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Character Introduction: Ashoka

Character Introduction: Ashoka

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Sanguen Vitae: Member (India)

 

Name: Ashoka

Turn Date: 260 BC

Sire: Alexander

Mate: No Mate

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Ashoka was born to the Mauryan emperor Bindusara and a relatively lower ranked wife of his, Dharma. He was the grandson of Chandragupta Maurya, founder of Mauryan dynasty. The Avadana texts mention that his mother was queen Subhadrangi. According to Ashokavadana, she was the daughter of a Brahmin from the city of Champa. Empress Subhadrangi was a Brahmin of the Ajivika sect, and was found to be a suitable match for Emperor Bindusara. Though a palace intrigue kept her away from the emperor, this eventually ended, and she bore a son. It is from her exclamation “I am now without sorrow”, that Ashoka got his name. The Divyavadana tells a similar story, but gives the name of the queen as Janapadakalyani.

Ashoka had several elder siblings, all of whom were his half-brothers from other wives of Bindusara. His fighting qualities were apparent from an early age and he was given royal military training. He was known as a fearsome hunter, and according to a legend, killed a lion with just a wooden rod. Because of his reputation as a frightening warrior and a heartless general, he was sent to curb the riots in the Avanti province of the Mauryan empire.

The Buddhist text “Divyavadana” describes Ashoka putting down a revolt due to activities of wicked ministers. This may have been an incident in Bindusara’s times. Taranatha’s account states that Achare Chanakya, Bindusara’s chief advisor, destroyed the nobles and kings of 16 towns and made himself the master of all territory between the eastern and the western seas. Some historians consider this as an indication of Bindusara’s conquest of the Deccan while others consider it as suppression of a revolt. Following this, Ashoka was stationed at Ujjayini as governor.

Bindusara’s death in 272 BCE led to a war over succession. According to Divyavandana, Bindusara wanted his son Sushim to succeed him but Ashoka was supported by his father’s ministers, who found Sushim to be arrogant and disrespectful towards them. A minister named Radhagupta seems to have played an important role in Ashoka’s rise to the throne. The Ashokavadana recounts Radhagupta’s offering of an old royal elephant to Ashoka for him to ride to the Garden of the Gold Pavilion where King Bindusara would determine his successor. Ashoka later got rid of the legitimate heir to the throne by tricking him into entering a pit filled with live coals. Radhagupta, according to the Ashokavadana, would later be appointed prime minister by Ashoka once he had gained the throne. The Dipavansa and Mahavansa refer to Ashoka’s killing 99 of his brothers, sparing only one, named Vitashoka or Tissa, although there is no clear proof about this incident (many such accounts are saturated with mythological elements). The coronation happened in 269 BCE, four years after his succession to the throne.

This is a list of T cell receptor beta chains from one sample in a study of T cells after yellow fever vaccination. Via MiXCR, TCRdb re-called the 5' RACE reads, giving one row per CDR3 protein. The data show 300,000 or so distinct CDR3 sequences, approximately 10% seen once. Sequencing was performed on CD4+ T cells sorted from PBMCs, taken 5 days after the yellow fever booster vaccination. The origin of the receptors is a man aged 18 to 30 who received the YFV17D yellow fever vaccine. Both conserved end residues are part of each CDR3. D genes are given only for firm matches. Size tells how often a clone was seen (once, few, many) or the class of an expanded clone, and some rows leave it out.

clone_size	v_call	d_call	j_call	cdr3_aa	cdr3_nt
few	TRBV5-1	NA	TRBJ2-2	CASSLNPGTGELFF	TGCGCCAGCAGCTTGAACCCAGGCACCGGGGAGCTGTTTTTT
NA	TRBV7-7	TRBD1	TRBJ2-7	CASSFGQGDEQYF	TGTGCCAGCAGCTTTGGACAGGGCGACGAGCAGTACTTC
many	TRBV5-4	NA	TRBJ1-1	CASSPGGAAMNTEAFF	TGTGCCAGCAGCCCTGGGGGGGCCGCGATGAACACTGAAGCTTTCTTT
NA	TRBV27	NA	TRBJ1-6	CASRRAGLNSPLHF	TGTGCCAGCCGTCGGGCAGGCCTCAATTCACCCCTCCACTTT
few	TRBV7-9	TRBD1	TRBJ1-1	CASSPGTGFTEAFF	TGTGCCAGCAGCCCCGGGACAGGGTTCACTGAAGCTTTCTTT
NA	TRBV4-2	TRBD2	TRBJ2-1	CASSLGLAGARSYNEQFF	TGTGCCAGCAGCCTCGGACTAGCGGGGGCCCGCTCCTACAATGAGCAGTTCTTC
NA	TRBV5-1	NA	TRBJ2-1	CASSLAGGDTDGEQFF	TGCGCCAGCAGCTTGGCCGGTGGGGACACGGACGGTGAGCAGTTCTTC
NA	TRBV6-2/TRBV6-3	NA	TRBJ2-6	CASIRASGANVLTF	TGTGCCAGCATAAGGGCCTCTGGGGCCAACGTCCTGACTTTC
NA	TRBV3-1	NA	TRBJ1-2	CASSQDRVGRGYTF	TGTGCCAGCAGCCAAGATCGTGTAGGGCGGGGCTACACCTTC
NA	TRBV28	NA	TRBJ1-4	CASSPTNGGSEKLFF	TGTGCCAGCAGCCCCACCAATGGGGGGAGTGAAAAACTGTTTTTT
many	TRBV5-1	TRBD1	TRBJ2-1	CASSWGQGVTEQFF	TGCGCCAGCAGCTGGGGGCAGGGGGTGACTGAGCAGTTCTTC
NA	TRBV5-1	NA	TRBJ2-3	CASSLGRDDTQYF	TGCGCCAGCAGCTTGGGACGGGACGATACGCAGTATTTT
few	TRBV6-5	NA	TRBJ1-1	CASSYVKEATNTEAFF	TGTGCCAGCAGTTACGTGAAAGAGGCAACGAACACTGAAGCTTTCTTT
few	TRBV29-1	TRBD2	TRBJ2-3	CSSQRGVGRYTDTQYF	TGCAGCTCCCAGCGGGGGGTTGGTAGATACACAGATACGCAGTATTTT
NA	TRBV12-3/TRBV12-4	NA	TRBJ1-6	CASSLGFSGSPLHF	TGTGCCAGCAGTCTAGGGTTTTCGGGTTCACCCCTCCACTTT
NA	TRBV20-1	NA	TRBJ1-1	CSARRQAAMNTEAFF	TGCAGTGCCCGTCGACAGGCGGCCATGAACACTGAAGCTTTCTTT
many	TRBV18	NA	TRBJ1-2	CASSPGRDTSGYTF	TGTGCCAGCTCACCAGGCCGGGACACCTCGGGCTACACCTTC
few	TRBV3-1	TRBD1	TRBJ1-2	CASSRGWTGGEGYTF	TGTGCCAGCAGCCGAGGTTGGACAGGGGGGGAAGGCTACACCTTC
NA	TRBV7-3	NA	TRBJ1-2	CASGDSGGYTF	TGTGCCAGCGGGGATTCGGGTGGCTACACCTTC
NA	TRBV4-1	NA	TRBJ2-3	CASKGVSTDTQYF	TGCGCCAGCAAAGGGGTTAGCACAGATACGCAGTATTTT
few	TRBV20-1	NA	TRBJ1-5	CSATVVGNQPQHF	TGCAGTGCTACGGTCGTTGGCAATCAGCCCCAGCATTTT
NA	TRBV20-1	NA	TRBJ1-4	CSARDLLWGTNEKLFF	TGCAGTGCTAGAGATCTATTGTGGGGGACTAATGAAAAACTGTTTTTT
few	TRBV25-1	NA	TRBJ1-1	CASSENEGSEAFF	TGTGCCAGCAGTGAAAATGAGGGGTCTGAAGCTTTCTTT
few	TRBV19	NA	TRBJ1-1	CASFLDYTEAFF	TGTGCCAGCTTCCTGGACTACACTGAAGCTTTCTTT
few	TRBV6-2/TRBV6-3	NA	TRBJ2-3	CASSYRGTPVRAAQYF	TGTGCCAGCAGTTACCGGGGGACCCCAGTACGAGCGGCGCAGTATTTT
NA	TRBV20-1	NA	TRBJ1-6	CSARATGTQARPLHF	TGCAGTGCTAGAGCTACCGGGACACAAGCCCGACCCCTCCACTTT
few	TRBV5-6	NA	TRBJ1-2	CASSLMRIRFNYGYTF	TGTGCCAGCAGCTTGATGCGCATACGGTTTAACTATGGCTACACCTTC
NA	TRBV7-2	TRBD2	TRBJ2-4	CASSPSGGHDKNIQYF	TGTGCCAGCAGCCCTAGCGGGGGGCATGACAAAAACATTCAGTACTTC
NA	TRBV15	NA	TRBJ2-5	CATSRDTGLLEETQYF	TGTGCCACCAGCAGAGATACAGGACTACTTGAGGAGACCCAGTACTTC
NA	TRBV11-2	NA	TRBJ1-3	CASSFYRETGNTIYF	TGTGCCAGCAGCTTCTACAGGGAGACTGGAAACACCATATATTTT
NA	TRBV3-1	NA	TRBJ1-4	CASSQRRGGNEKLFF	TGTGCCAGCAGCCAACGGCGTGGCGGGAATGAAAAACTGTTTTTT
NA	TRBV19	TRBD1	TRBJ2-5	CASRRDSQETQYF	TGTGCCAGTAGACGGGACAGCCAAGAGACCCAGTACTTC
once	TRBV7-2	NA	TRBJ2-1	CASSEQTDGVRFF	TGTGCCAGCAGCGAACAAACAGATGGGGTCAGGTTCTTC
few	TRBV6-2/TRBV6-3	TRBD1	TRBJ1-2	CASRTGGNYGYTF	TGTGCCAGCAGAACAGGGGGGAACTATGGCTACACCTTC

Buddhist legends state that Ashoka was bad-tempered and of a wicked nature. He built Ashoka’s Hell, an elaborate torture chamber described as a “Paradisal Hell” due to the contrast between its beautiful exterior and the acts carried out within by his appointed executioner, Girikaa.This earned him the name of Chanda Ashoka (Ca??a Asoka) meaning “Ashoka the Fierce” in Sanskrit. Professor Charles Drekmeier cautions that the Buddhist legends tend to dramatise the change that Buddhism brought in him, and therefore, exaggerate Ashoka’s past wickedness and his piousness after the conversion.

Ascending the throne, Ashoka expanded his empire over the next eight years, from the present-day boundaries Assam in the East to Balochistan in the West; from the Pamir Knot in Afghanistan in the north to the peninsula of southern India except for present day Tamil Nadu and Kerala which were ruled by the three ancient Tamil kingdoms.

While the early part of Ashoka’s reign was apparently quite bloodthirsty, he became a follower of the Buddha’s teachings after his conquest of Kalinga on the east coast of India in the present-day states of Odisha and North Coastal Andhra Pradesh. Kalinga was a state that prided itself on its sovereignty and democracy. With its monarchical parliamentary democracy it was quite an exception in ancient Bharata where there existed the concept of Rajdharma. Rajdharma means the duty of the rulers, which was intrinsically entwined with the concept of bravery and dharma. The Kalinga War happened eight years after his coronation. From his 13th inscription, we come to know that the battle was a massive one and caused the deaths of more than 100,000 soldiers and many civilians who rose up in defence; over 150,000 were deported. When he was walking through the grounds of Kalinga after his conquest, rejoicing in his victory, he was moved by the number of bodies strewn there and the wails of the kith and kin of the dead.

His victories and ability to unit all of India, caught Alexander’s attention. He made his way back to India, to talk to Ashoka. He was there to witness Ashoka convert to Buddasm and changing his ways. Seeing the man grow and change, he offered him immortality.

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Note: You might have noticed (India) next to the characters name.   While building Sanguen we’re establishing a section in India.  There isn’t enough Vampires to have a Clan or even a Kin Clan at the moment – so they established in India but their ties are to Sanguen.

Image: Irrfan Khan

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